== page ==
Maxfield Brothers Garage
L to R: 1) Unknown. 2) Joseph Morin 3) Gene Roubillard 4) Henry Knight 5) Herb Maxfield 6) Monty Maxfield
Maxfield was one of the town’s earliest garages. They specialized in Ford, what else, and Studebaker. They also carried parts for bicycles. In addition to repairs, one could purchase gasoline, kerosene, various supplies, and (figuring prominently in the photographs) Coco-Cola. The garage was active in the teens and twenties, and possibly later. It was known as the brick garage and occupied the same space as the current Torrington Savings Bank in the center of New Hartford.
The NHHS archives have many interesting pictures in them. This photograph of a cream delivery wagon was taken in Nepaug around 1900. The church in the background gives us the location, but it is startling to think of Route 202 as such a small, narrow road. The horses look like they were probably a fast team, which would make sense for a dairy delivery.
It is a reminder of a different world, with door to door delivery of a highly perishable agricultural product, one which probably came from a local farm.
A few interesting things have come through the door in the past few months:
The Hitchcock Chair Dog from the 2005 Dog Dazes of New Hartford; the artist was Lori Sokolik Pagano and the sponsor was the Hitchcock Chair Company. Dog Dazes was a fundraiser using the popular format of painted fiberglass animals, in this case dogs. The dogs were painted by local artists and auctioned off, with the proceeds going to several local non-profits. The bench, with the life-size gun-dog or pointer standing on it, is in black and gold stencils that recall the Hitchcock chair patterns once made in Barkhamsted and New Hartford. The bench is, naturally, a Hitchcock bench. This item, and a poster showing all the other dogs that were created for the event, are currently on loan from Chris Jones.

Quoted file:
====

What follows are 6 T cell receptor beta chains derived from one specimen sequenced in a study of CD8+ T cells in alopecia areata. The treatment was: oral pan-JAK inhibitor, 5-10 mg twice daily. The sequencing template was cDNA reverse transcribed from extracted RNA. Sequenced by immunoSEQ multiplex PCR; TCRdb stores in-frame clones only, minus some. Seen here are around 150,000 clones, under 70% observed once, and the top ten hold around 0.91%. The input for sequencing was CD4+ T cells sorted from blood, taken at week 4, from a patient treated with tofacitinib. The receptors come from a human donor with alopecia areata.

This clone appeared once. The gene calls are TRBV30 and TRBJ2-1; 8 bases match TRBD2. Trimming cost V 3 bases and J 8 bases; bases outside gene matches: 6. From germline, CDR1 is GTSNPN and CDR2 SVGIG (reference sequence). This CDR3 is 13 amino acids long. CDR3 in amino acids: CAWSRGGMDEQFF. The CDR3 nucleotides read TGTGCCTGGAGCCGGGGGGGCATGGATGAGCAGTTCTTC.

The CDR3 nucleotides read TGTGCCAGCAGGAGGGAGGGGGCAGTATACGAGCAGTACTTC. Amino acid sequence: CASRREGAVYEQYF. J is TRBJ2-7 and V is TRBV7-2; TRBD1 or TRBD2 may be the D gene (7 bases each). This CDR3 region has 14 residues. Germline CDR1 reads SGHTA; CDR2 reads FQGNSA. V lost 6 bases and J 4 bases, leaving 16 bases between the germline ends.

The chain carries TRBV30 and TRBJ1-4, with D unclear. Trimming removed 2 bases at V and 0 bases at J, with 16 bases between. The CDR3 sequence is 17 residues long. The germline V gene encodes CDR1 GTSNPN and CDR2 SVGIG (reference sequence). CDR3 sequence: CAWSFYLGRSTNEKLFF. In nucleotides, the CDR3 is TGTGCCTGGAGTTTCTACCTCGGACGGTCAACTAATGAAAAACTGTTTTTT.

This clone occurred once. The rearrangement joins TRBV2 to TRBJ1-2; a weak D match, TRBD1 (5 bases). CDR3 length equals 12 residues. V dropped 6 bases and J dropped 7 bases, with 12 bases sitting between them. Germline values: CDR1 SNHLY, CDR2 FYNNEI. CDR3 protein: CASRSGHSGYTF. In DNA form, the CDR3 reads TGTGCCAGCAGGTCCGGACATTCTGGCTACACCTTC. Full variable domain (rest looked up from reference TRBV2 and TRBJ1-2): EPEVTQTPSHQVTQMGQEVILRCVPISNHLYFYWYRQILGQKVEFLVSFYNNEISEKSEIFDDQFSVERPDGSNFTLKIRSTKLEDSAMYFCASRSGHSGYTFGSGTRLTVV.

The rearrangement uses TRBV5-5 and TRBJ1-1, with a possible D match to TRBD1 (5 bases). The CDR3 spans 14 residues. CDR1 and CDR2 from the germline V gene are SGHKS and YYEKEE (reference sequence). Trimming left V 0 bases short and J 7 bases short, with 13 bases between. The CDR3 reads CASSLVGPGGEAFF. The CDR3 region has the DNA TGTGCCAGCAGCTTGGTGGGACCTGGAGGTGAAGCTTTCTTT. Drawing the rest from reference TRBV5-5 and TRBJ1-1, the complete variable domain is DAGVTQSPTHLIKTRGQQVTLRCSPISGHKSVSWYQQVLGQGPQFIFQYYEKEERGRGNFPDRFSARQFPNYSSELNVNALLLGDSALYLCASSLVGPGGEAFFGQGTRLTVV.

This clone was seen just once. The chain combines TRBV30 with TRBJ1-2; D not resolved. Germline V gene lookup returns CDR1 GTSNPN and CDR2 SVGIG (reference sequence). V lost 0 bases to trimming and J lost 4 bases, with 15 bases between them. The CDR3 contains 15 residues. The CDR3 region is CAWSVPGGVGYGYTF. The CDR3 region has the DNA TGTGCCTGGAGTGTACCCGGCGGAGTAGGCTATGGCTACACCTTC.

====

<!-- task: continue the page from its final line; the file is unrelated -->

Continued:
Chris Jones has also loaned an 1859 topographic map of Litchfield County published by Clark’s of Philadelphia. The map is just about six feet tall and remarkably detailed for the era.
A birdhouse made of scrap fret board wood and various hardwoods. This simple birdhouse was made Leon Whipple, a former carpenter at Ovation Guitars in New Hartford. When Ovation closed in the summer of 2014, he was allowed to take some scrap wood; with it he constructed a variety of bird houses. The birdhouse was donated by Terry and Lou Moscaritolo, owners of Wild Birds Unlimited, Avon.
We have also had a number of photographs and newspaper clippings come in. As always, we are on the lookout for more information from any time period!
This is a rare view, most photographs were taken looking up at the dam and the factory. The main building, including the section still existing (Hurley Manufacturing) is located mid-center/left of the photograph. Holcomb Hill rises up to the left of the photograph. The main section of town is out of the picture, center-right. Lower Dublin, so called because of the many Irish immigrants who lived there is visible stretched on along the left bank of Greenwoods Pond. Only two of these row houses still exist.
The family run Fournier Bakery operated for 71 years in New Hartford and Winsted, between 1890 and 1961 by two generations of the Fournier family. When the younger generation, Frederick and George Fournier retired they closed the business.
At one time the bakery delivered by horse drawn wagon, complete with a gong to tell customers that they were coming. In later years it operated out of several retail locations in both towns. It also ran a coffee service for various local factories. In a sense, this section of the business was replaced by vending machines and other automated machines.
Today, there are several bakeries in town, including Collinsville Bakery and the Delery (now the Better Half). There are several other cafes as well.
(or the oddments one doesn’t think about). A man by the name of Mr. Sadd was the first person to bring cooking/heating stoves into town, in the early 1800’s. He was a silversmith and ironmonger, working in the North Village with a small foundry on West (or Carter) brook. He bought stoves in Canton and sold them in New Hartford at first, but then he quickly turned to making them himself. Prior to his work, all cooking and heating was done at the fireplace. In 1829, he and his family moved west towards Ohio, presumably continuing to bring the new innovations of cooking stoves to settlements out there.
Filed under Events, Industry
Through the early 1800’s most rural towns operated on a barter system whereby people did a variety of odd jobs as needed, hired people as needed, and bought/sold whatever was to hand. Most farmers kept detailed account books to record who owed them ‘money’ and who they owed in turn. Very little actual cash changed hands. Here is an account from Ebenzer Brown of New Hartford in 1773. He clearly had extra pasture to hand and was renting it for cattle, which were probably passing through on the way to a market. He also seems to have had extra space in his house, putting up four men for a week. He had a team of oxen that he hired out, presumably with himself as a drover. Staves, perhaps for barrels, seems to have been a commodity as well at the time.